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Wind farm developer asking to be in enterprise zone to save on taxes  

A Wind farm developer has asked Logan County officials to extend the Lincoln-Logan County Enterprise Zone to their site in an effort to help save taxes on the project.

Texas-based Horizon Wind Energy is planning to construct 29 wind turbine towers in Eminence Township in northern Logan County. If the area is in an enterprise zone, the developers will save money on sales taxes charges for materials related to the project.

The extension is expected to be approved at Tuesday’s County Board meeting. The Lincoln City Council does not need to vote on it because the change is outside city limits.

Bill Whitlock, director of project development for Horizon, told the County Board the request does not include another available enterprise zone benefit: a 10-year abatement on property taxes.

Board chairman Dick Logan said he supported the plan.

“If the Horizon structures are in the enterprise zone, they can buy materials from other places in the state of Illinois without having to pay sales tax,” Logan said. “They are buying million-dollar parts and if they are in the enterprise zone, they would be saving a lot of money.”

Only a few supplies can be bought in Logan County, so the county would lose very little sales tax income, Logan said.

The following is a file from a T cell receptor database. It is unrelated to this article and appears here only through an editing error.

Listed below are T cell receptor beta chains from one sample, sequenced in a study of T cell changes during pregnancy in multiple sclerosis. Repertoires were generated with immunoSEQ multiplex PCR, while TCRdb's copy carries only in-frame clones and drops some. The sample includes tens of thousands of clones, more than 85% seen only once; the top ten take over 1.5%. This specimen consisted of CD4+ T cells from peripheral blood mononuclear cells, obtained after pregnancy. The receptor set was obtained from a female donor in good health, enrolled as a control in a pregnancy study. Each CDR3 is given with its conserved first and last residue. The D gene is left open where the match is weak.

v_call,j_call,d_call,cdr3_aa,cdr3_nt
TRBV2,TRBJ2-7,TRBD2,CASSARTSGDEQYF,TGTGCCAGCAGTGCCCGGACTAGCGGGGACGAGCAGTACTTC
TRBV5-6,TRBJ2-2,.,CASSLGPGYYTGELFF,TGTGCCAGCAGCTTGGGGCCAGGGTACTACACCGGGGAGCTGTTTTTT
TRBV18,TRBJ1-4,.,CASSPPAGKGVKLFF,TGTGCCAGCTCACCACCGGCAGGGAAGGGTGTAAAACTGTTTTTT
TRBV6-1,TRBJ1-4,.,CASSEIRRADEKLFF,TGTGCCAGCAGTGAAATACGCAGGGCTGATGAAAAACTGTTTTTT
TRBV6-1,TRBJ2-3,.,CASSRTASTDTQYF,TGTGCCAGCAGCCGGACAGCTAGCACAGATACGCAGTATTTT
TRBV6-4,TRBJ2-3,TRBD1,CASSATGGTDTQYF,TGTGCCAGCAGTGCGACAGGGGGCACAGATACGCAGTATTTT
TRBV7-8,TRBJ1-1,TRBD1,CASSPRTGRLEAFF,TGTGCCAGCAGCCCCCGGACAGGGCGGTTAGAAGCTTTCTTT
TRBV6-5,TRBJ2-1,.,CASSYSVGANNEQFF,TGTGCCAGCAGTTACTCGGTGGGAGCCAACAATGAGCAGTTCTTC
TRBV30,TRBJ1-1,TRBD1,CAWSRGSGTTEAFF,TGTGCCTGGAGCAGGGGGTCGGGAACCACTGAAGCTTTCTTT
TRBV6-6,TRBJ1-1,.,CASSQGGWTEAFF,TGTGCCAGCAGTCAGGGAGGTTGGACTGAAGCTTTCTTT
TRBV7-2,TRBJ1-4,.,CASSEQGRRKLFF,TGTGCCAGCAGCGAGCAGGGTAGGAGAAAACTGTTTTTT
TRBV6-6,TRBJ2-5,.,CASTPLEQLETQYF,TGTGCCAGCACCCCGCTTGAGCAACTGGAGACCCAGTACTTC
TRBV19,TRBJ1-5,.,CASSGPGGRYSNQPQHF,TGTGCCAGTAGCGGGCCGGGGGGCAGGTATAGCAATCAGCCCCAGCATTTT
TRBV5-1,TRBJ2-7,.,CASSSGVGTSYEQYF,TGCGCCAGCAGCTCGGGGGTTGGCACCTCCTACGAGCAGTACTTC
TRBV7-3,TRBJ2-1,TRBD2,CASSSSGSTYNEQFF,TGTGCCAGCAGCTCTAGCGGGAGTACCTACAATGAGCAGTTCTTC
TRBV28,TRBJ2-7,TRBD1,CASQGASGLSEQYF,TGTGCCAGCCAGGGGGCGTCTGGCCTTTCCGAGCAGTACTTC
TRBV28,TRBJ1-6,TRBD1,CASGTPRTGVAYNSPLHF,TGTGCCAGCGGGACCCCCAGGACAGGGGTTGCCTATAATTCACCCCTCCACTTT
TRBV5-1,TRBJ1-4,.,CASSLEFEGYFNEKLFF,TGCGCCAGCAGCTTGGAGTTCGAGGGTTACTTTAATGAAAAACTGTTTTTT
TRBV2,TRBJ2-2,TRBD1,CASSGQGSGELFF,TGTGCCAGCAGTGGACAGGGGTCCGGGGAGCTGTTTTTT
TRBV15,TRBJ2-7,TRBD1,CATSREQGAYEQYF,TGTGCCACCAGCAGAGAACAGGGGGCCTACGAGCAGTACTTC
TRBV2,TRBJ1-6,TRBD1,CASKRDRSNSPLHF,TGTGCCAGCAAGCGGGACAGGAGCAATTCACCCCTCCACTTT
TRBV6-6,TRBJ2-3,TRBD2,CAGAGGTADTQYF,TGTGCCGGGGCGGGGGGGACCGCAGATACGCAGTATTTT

“They just want to take advantage of the sales tax break,” he said. “They are not trying to take advantage of our county.”

Horizon will be paying county permit fees of nearly $8,000 for each tower.

The wind farm is planned for the area called Union Ridge, east of Interstate 155. The turbines will be north of Union and south of Illinois 122 in Tazewell County.

The Logan County Regional Planning Commission already has approved the request.

By Kevin Barlow

Bloomington Pantagraph

13 April 2008

This article is the work of the source indicated. Any opinions expressed in it are not necessarily those of National Wind Watch.

The copyright of this article resides with the author or publisher indicated. As part of its noncommercial effort to present the environmental, social, scientific, and economic issues of large-scale wind power development to a global audience seeking such information, National Wind Watch endeavors to observe “fair use” as provided for in section 107 of U.S. Copyright Law and similar “fair dealing” provisions of the copyright laws of other nations. Send requests to excerpt, general inquiries, and comments via e-mail.

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